For a couple of years, before he was transferred out of Trivandrum, Achan used to pick Gingi and me up from school on his way back home after work.
One evening – I must have been in 4th or 5th standard then – I was waiting for Achan in the company of my batchmate, Amina. Now, Amina was a multitasker.
She was also swinging her water bottle by its sling like a helicopter blade and having fun while waiting for her folks.
The water bottle went round and round like an unstoppable force until it met an immovable object – my face. There was blood everywhere and a nice cut on my lower lip. I don’t remember what immediately followed. I think Gingi came, held me under a pipe, and cleaned me up.
My lip was still stinging, so I kept blowing on it and suddenly I discovered I could whistle. What then followed was probably an incredibly annoying time for my family. I wouldn’t stop whistling. It was foo foo time, day and night. Thank you, Amina.
There was this one time I stood on our verandah and Gingi walked out to the road, some 30 metres away, to see how loudly I could whistle. And she could hear me from there. But what really gave me confidence was when Achan came out as my cheerleader.
During one of those daily 30-minute power cuts, a year or two after the water bottle incident, I was chumma sitting somewhere and whistling ‘Tum Paas Aaye’ in all glory. Once I was done Achan burst out of the darkness from somewhere, applauding. I wasn’t just loud. I could whistle tunes as well now.
Many more years later, when I was in 12th std., I was sitting in an empty classroom with my friends and having breakfast. We used to reach school early after tuition classes in the morning and just loiter until school started. Absent-mindedly I started whistling.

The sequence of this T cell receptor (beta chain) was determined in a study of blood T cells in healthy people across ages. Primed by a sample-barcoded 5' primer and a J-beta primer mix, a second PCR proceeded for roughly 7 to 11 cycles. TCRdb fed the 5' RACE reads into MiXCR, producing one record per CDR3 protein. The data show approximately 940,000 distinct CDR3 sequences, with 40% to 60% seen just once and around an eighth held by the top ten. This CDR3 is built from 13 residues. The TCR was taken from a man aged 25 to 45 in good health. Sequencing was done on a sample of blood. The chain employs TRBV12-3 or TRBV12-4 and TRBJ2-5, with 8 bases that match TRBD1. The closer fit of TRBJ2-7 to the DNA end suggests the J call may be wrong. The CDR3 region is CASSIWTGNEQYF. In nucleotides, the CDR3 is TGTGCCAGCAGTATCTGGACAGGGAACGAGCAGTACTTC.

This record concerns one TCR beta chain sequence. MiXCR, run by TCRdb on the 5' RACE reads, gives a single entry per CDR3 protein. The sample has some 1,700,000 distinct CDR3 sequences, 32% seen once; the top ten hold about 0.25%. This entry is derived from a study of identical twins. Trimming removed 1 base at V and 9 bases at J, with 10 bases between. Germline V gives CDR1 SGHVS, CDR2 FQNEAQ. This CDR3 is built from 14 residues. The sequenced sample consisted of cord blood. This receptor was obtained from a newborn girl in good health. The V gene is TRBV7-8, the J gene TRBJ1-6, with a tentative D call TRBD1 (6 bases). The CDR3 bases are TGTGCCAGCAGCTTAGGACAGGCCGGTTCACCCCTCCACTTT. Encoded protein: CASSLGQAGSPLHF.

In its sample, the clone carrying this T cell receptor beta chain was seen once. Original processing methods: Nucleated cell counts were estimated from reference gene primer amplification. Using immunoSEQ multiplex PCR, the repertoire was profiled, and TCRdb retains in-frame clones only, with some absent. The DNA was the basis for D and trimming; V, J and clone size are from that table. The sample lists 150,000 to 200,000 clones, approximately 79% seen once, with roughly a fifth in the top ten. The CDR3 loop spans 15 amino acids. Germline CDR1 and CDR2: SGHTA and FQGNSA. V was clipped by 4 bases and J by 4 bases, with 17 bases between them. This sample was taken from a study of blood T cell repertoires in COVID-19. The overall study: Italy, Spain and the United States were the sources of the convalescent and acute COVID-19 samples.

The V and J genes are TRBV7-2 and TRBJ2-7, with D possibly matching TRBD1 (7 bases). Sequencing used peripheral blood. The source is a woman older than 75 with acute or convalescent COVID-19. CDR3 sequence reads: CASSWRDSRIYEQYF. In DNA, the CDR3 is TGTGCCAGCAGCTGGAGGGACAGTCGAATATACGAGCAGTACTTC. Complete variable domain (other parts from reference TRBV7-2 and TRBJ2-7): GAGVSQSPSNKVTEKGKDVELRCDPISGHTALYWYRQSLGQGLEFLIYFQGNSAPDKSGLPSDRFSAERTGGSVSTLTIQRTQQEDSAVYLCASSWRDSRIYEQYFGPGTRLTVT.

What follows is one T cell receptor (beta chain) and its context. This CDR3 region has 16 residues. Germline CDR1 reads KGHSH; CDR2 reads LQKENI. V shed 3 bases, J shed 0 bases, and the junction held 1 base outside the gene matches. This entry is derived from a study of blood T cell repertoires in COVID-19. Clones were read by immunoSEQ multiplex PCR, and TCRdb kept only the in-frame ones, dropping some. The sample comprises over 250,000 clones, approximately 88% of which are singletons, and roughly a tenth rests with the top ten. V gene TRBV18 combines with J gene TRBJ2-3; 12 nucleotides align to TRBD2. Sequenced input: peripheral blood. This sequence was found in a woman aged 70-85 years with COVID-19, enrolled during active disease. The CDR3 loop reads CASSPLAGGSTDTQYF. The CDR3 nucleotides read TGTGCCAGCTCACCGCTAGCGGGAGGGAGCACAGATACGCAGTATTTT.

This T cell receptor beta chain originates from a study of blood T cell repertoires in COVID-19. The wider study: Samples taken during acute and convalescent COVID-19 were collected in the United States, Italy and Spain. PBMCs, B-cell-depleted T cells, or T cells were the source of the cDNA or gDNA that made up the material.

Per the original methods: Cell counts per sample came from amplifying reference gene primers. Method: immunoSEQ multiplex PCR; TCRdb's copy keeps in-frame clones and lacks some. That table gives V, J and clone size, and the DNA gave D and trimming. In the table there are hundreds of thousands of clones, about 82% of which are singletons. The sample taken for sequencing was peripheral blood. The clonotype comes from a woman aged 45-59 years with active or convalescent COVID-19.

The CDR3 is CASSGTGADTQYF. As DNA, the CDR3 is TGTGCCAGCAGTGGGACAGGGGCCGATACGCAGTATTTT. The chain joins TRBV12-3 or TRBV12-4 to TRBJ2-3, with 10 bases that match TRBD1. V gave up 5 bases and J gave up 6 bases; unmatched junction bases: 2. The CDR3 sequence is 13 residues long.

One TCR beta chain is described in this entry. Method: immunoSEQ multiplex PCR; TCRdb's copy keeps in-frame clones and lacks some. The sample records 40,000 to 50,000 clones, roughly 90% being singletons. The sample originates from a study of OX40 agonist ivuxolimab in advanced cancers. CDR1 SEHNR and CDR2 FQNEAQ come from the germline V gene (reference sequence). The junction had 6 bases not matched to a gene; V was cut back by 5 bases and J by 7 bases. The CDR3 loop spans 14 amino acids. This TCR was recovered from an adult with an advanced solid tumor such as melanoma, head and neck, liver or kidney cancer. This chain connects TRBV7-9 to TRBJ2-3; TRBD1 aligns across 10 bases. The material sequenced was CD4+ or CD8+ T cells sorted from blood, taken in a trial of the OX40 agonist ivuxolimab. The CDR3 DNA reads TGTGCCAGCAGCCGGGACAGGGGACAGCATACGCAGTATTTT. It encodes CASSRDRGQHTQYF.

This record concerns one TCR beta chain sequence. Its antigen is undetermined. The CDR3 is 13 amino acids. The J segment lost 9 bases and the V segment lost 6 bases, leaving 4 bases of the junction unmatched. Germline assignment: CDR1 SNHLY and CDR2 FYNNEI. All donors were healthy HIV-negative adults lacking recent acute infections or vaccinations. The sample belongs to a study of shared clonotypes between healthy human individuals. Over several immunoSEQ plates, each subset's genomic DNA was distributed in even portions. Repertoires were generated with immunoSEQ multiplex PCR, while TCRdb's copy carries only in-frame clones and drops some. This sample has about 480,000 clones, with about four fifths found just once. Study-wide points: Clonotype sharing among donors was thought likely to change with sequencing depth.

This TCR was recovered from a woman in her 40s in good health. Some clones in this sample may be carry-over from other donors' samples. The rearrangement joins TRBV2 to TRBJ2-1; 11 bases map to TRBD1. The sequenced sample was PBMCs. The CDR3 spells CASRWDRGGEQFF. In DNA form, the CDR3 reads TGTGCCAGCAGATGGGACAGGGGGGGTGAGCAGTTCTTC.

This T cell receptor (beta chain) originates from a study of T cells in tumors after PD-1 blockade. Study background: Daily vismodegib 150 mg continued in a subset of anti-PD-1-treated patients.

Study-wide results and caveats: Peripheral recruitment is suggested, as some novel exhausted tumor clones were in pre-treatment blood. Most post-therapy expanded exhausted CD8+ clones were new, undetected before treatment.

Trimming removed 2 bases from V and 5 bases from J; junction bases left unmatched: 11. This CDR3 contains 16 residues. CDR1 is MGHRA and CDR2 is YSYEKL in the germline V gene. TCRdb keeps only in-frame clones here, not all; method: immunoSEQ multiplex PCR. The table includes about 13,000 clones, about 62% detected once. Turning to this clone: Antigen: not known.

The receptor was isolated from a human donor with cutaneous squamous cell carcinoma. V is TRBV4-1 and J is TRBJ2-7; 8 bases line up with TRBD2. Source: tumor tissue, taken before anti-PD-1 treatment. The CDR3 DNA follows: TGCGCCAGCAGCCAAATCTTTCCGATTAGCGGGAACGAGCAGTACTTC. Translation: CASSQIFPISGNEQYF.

A couple of minutes later my Maths teacher appeared at the door. She was taking an extra class early in the morning and she was pissed. I apologised profusely because I had no intention to disrupt anything. But then she said she was going to complain to my mother and that girls shouldn’t whistle.
It so happened that, at that time, Amma was also taking a few classes at my school for folks who were preparing for the medical entrance examination. So sooner than later my Maths teacher ran into her at school.
That evening Amma came home and described the events. Here’s a dramatised version.
[Tr]: “Megha was sitting in class and whistling.”
[A]: *shocked* “She sat in your class and whistled?”
[Tr]: “No, no, she was sitting in an empty classroom and whistling.”
[A]: Oh, all right. Doesn’t she whistle really well?
[Tr]: Molum kollaam, ammayum kollaaam (rough translation – mom and daughter are birds of the same feather). Imma bounce.
After writing all this about my whistling I realise that some of you may think I’m a whistler extraordinaire or something. I’m not. I don’t sing or dance. I don’t play any instrument (anymore). Whistling has always been one of the ways I express myself. It’s deeply personal to me. If you’ve heard me whistling you’re probably very close to me or/and we’ve spent a lot of time under the same roof.
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